With the UK Government about to impose a 14-day quarantine on arriving passengers from most other countries, UK airlines and airports, are protesting.  Rather than a very disruptive quarantine airports and airlines would ideally prefer much less draconian measures on travel such as temperature checks, or, at the very worst, having Vienna-airport style coronavirus testing.  Even without this new measure there has been a 97 per cent loss in passenger numbers during the coronavirus pandemic and airlines are on the point of going bust.  One of these is the UK-based Virgin Atlantic which is regarded as the “jewel in the crown” of Sir Richard Branson’s Virgin Group leisure empire. And to save it, so another part of the empire – Virgin Galactic – or rather part of it is now to be sacrificed, just so that Virgin Atlantic can survive.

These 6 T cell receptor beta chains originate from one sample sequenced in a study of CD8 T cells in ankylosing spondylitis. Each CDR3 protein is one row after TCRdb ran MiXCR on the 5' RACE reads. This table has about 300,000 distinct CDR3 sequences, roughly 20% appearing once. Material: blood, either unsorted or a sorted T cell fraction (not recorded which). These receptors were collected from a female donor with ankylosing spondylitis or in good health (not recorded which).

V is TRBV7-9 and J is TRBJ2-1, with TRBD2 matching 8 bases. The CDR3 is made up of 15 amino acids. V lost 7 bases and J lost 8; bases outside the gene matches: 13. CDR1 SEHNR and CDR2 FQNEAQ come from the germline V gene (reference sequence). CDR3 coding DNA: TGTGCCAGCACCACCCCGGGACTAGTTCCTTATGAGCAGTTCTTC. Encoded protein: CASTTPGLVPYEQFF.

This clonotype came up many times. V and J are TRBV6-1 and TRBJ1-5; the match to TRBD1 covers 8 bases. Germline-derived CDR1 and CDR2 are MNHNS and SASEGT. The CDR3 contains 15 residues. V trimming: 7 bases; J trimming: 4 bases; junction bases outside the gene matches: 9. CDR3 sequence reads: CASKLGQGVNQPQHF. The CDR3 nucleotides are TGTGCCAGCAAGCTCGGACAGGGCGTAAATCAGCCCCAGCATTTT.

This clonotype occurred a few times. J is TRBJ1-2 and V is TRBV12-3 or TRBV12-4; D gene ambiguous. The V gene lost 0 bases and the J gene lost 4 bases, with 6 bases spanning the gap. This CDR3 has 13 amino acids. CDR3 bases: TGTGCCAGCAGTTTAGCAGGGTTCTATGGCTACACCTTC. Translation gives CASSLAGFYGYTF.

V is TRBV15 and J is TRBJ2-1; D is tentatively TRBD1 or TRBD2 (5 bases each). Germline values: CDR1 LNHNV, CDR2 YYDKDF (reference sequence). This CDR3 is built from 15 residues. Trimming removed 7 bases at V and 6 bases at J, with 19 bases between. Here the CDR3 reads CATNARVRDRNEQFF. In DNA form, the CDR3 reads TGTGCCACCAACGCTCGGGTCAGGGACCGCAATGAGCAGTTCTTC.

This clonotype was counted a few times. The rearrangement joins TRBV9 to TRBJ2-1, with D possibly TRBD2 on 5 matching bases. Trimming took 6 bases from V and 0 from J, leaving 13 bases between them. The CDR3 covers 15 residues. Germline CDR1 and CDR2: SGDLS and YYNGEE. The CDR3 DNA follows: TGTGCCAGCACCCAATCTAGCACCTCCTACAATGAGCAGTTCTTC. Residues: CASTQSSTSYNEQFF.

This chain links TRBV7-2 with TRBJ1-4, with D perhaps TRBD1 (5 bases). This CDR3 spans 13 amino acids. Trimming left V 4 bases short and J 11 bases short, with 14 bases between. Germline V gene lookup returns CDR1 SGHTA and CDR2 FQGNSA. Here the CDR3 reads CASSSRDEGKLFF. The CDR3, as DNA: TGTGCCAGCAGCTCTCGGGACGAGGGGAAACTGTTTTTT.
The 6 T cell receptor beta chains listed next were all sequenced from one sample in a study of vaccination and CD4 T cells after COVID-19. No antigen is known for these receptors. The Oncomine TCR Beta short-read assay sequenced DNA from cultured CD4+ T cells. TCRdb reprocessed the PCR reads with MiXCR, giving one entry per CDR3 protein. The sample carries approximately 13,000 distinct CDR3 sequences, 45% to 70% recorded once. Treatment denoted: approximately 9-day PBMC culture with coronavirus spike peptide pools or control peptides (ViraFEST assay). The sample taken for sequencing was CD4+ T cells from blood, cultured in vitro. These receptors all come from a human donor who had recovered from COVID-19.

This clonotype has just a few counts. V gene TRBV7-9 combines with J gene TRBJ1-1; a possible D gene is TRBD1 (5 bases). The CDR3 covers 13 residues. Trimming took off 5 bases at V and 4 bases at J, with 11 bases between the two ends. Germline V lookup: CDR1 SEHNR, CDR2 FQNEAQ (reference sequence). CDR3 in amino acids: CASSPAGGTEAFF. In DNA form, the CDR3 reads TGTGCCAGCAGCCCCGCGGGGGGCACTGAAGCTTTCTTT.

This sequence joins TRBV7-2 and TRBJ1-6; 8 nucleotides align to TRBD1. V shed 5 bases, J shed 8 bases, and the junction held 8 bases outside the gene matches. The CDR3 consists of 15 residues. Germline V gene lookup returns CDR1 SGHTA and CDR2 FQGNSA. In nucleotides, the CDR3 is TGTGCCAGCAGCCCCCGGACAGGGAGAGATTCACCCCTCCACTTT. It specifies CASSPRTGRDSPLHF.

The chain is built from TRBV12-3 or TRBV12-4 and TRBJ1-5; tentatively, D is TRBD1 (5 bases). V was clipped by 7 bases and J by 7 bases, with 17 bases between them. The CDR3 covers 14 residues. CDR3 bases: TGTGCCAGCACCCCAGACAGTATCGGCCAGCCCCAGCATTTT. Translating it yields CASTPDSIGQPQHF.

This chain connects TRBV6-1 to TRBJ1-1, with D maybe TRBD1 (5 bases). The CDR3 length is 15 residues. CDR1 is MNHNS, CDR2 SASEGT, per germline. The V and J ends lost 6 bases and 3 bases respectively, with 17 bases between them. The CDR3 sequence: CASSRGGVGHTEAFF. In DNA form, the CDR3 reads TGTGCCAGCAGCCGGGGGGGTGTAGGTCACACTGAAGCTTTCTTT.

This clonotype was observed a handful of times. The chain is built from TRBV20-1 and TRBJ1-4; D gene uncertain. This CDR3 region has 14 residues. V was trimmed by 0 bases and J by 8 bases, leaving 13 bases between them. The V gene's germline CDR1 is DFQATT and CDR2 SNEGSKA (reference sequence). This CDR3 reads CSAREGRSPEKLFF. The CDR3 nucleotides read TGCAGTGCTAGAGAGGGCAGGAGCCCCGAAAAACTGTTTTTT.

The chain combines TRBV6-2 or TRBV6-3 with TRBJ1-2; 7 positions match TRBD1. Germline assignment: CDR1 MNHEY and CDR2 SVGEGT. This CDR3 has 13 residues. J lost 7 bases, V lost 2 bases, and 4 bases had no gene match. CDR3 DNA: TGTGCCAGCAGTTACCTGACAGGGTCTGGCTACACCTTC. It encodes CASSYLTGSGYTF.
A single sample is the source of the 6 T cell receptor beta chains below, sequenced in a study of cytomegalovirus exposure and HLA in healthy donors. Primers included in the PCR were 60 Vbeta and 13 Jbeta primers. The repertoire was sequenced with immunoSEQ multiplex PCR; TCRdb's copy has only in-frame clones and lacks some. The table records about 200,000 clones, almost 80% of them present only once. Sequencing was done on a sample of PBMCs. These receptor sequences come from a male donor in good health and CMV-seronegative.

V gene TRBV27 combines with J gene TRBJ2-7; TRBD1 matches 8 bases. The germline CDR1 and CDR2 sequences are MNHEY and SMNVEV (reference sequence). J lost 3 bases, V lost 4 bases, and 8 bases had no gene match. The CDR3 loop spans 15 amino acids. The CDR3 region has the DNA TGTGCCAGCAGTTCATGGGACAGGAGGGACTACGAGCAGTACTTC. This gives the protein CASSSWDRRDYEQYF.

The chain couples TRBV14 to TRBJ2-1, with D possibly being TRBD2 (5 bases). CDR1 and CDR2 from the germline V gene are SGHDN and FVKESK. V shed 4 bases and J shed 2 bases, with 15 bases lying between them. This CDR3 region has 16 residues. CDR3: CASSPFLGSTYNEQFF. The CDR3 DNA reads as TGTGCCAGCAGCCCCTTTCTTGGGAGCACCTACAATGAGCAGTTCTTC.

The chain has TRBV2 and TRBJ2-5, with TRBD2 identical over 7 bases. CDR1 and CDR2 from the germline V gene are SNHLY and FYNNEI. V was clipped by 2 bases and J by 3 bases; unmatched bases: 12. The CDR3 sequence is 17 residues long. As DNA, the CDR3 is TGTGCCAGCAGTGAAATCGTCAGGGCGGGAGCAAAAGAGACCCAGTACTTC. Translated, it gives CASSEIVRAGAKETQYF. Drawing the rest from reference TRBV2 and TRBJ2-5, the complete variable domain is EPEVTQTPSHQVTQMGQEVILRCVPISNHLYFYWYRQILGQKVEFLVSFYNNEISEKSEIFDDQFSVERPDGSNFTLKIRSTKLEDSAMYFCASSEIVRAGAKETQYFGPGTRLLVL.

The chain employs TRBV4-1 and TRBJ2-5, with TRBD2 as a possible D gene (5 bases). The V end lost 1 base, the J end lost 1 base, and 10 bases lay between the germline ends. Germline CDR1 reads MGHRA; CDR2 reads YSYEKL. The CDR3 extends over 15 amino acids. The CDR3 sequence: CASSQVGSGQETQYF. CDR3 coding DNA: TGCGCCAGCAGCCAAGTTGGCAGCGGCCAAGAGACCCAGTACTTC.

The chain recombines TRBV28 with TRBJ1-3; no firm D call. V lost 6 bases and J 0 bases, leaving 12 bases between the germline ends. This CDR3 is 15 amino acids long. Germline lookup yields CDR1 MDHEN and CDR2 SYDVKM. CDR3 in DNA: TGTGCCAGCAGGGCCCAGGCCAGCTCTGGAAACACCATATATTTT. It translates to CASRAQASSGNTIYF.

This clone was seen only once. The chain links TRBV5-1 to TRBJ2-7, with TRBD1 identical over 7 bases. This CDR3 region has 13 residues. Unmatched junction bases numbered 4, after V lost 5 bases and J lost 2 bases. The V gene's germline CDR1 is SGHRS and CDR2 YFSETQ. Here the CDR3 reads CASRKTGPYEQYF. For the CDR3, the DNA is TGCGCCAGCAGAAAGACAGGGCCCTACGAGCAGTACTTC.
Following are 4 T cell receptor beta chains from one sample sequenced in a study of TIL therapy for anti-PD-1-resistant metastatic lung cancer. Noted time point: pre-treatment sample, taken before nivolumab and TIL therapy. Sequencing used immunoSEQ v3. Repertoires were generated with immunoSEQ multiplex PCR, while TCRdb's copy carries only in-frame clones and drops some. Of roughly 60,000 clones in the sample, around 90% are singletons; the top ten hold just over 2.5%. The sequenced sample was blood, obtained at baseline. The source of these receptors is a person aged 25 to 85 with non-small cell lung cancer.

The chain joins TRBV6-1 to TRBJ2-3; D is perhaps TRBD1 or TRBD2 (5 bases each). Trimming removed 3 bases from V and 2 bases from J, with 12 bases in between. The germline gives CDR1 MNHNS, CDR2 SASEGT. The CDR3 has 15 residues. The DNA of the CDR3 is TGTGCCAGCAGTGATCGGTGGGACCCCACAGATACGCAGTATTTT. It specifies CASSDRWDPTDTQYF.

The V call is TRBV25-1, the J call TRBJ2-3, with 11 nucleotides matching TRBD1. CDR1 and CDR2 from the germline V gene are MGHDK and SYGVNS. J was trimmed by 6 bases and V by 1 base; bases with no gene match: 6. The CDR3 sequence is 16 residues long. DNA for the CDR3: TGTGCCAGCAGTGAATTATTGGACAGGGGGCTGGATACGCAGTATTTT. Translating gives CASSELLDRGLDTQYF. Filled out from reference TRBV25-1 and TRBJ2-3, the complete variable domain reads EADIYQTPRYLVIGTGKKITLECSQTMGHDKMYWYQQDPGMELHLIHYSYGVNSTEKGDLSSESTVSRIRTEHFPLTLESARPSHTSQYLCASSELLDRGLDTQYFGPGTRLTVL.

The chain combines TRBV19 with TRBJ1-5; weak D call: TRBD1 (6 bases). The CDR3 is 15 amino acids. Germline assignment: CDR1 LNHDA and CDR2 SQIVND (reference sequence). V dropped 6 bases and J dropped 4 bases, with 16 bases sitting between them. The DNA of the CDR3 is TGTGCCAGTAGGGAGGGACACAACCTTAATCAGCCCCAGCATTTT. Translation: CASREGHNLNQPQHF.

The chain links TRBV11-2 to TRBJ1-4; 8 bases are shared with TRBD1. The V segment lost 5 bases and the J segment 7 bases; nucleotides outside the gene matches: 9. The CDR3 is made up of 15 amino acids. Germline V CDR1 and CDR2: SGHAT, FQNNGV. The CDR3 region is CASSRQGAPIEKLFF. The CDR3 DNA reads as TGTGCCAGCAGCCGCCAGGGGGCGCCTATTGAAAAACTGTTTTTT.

Having seen the Australian airline spin-off, Virgin Australia, go into voluntary administration in April, it was not much of a surprise that Virgin Group announced that, in order to shore up the airline, it is to sell about  22 per cent of its stake in Virgin Galactic, the yet-to-fly operationally suborbital space tourism operation. The sale is is expected to raise circa US$485 million. Virgin Galactic is part owned, following a merger, by Social Capital Hedosophia.

The Virgin Galactic space operation, which has become a byword for technical and programme delays, most tragically after the test flight of one of its SpaceShipTwo craft broke apart in flight, was, nevertheless,  hoping to begin fare paying passenger – or rather “participant” flights – next year.

VSS Unity ignites its engine on its third endo-atmospheric flight test. Courtesy: Virgin Galactic